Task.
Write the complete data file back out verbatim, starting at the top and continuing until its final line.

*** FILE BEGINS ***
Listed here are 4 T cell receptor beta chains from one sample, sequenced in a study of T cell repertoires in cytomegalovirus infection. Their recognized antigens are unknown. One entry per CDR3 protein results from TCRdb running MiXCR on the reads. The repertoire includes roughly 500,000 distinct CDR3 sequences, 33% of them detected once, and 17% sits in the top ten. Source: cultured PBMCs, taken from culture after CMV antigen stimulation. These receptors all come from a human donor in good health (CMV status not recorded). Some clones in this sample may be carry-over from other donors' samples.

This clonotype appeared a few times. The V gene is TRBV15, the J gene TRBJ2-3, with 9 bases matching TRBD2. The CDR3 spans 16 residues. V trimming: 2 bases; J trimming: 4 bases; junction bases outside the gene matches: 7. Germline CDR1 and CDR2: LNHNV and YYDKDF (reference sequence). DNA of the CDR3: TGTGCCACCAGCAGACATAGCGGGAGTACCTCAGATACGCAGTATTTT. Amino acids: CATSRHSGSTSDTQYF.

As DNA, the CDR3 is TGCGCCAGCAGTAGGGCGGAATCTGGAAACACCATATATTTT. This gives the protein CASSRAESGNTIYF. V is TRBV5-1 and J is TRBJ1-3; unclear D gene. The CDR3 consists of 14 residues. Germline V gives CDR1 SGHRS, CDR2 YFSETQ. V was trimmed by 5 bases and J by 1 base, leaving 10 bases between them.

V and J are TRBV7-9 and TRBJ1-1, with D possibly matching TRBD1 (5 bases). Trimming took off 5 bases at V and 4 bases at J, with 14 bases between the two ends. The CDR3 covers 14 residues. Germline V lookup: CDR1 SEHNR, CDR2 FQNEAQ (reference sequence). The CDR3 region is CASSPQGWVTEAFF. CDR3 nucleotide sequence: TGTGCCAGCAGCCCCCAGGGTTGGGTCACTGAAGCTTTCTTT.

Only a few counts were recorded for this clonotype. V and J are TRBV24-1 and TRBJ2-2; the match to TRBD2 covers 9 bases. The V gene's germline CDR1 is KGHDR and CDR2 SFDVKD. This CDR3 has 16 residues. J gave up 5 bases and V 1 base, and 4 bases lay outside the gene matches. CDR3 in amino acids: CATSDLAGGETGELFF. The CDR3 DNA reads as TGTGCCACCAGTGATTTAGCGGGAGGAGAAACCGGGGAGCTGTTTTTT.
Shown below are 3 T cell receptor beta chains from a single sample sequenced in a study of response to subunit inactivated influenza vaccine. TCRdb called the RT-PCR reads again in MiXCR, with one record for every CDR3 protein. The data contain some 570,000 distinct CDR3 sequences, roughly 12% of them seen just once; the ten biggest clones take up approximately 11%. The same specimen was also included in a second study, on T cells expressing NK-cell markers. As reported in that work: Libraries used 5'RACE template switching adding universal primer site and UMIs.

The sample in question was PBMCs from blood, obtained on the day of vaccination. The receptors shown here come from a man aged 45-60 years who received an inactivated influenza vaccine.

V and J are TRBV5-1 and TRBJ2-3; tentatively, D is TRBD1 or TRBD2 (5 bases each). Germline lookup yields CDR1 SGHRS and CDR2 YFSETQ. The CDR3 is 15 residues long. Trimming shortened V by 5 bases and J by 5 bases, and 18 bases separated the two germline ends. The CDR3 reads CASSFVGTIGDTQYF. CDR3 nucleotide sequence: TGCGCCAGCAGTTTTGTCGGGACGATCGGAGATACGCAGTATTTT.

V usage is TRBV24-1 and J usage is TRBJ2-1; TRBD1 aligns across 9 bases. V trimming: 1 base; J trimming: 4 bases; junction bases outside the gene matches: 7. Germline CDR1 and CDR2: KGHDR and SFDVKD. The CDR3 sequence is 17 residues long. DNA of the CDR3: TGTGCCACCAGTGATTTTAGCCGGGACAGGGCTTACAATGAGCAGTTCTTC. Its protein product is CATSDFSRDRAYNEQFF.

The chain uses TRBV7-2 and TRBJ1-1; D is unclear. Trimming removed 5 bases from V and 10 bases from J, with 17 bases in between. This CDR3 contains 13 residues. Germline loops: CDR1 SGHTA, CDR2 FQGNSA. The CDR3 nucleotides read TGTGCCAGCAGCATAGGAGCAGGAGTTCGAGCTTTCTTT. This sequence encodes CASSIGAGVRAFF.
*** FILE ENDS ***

Listed here are 4 T cell receptor beta chains from one sample, sequenced in a study of T cell repertoires in cytomegalovirus infection. Their recognized antigens are unknown. One entry per CDR3 protein results from TCRdb running MiXCR on the reads. The repertoire includes roughly 500,000 distinct CDR3 sequences, 33% of them detected once, and 17% sits in the top ten. Source: cultured PBMCs, taken from culture after CMV antigen stimulation. These receptors all come from a human donor in good health (CMV status not recorded). Some clones in this sample may be carry-over from other donors' samples.

This clonotype appeared a few times. The V gene is TRBV15, the J gene TRBJ2-3, with 9 bases matching TRBD2. The CDR3 spans 16 residues. V trimming: 2 bases; J trimming: 4 bases; junction bases outside the gene matches: 7. Germline CDR1 and CDR2: LNHNV and YYDKDF (reference sequence). DNA of the CDR3: TGTGCCACCAGCAGACATAGCGGGAGTACCTCAGATACGCAGTATTTT. Amino acids: CATSRHSGSTSDTQYF.

As DNA, the CDR3 is TGCGCCAGCAGTAGGGCGGAATCTGGAAACACCATATATTTT. This gives the protein CASSRAESGNTIYF. V is TRBV5-1 and J is TRBJ1-3; unclear D gene. The CDR3 consists of 14 residues. Germline V gives CDR1 SGHRS, CDR2 YFSETQ. V was trimmed by 5 bases and J by 1 base, leaving 10 bases between them.

V and J are TRBV7-9 and TRBJ1-1, with D possibly matching TRBD1 (5 bases). Trimming took off 5 bases at V and 4 bases at J, with 14 bases between the two ends. The CDR3 covers 14 residues. Germline V lookup: CDR1 SEHNR, CDR2 FQNEAQ (reference sequence). The CDR3 region is CASSPQGWVTEAFF. CDR3 nucleotide sequence: TGTGCCAGCAGCCCCCAGGGTTGGGTCACTGAAGCTTTCTTT.

Only a few counts were recorded for this clonotype. V and J are TRBV24-1 and TRBJ2-2; the match to TRBD2 covers 9 bases. The V gene's germline CDR1 is KGHDR and CDR2 SFDVKD. This CDR3 has 16 residues. J gave up 5 bases and V 1 base, and 4 bases lay outside the gene matches. CDR3 in amino acids: CATSDLAGGETGELFF. The CDR3 DNA reads as TGTGCCACCAGTGATTTAGCGGGAGGAGAAACCGGGGAGCTGTTTTTT.
Shown below are 3 T cell receptor beta chains from a single sample sequenced in a study of response to subunit inactivated influenza vaccine. TCRdb called the RT-PCR reads again in MiXCR, with one record for every CDR3 protein. The data contain some 570,000 distinct CDR3 sequences, roughly 12% of them seen just once; the ten biggest clones take up approximately 11%. The same specimen was also included in a second study, on T cells expressing NK-cell markers. As reported in that work: Libraries used 5'RACE template switching adding universal primer site and UMIs.

The sample in question was PBMCs from blood, obtained on the day of vaccination. The receptors shown here come from a man aged 45-60 years who received an inactivated influenza vaccine.

V and J are TRBV5-1 and TRBJ2-3; tentatively, D is TRBD1 or TRBD2 (5 bases each). Germline lookup yields CDR1 SGHRS and CDR2 YFSETQ. The CDR3 is 15 residues long. Trimming shortened V by 5 bases and J by 5 bases, and 18 bases separated the two germline ends. The CDR3 reads CASSFVGTIGDTQYF. CDR3 nucleotide sequence: TGCGCCAGCAGTTTTGTCGGGACGATCGGAGATACGCAGTATTTT.

V usage is TRBV24-1 and J usage is TRBJ2-1; TRBD1 aligns across 9 bases. V trimming: 1 base; J trimming: 4 bases; junction bases outside the gene matches: 7. Germline CDR1 and CDR2: KGHDR and SFDVKD. The CDR3 sequence is 17 residues long. DNA of the CDR3: TGTGCCACCAGTGATTTTAGCCGGGACAGGGCTTACAATGAGCAGTTCTTC. Its protein product is CATSDFSRDRAYNEQFF.

The chain uses TRBV7-2 and TRBJ1-1; D is unclear. Trimming removed 5 bases from V and 10 bases from J, with 17 bases in between. This CDR3 contains 13 residues. Germline loops: CDR1 SGHTA, CDR2 FQGNSA. The CDR3 nucleotides read TGTGCCAGCAGCATAGGAGCAGGAGTTCGAGCTTTCTTT. This sequence encodes CASSIGAGVRAFF.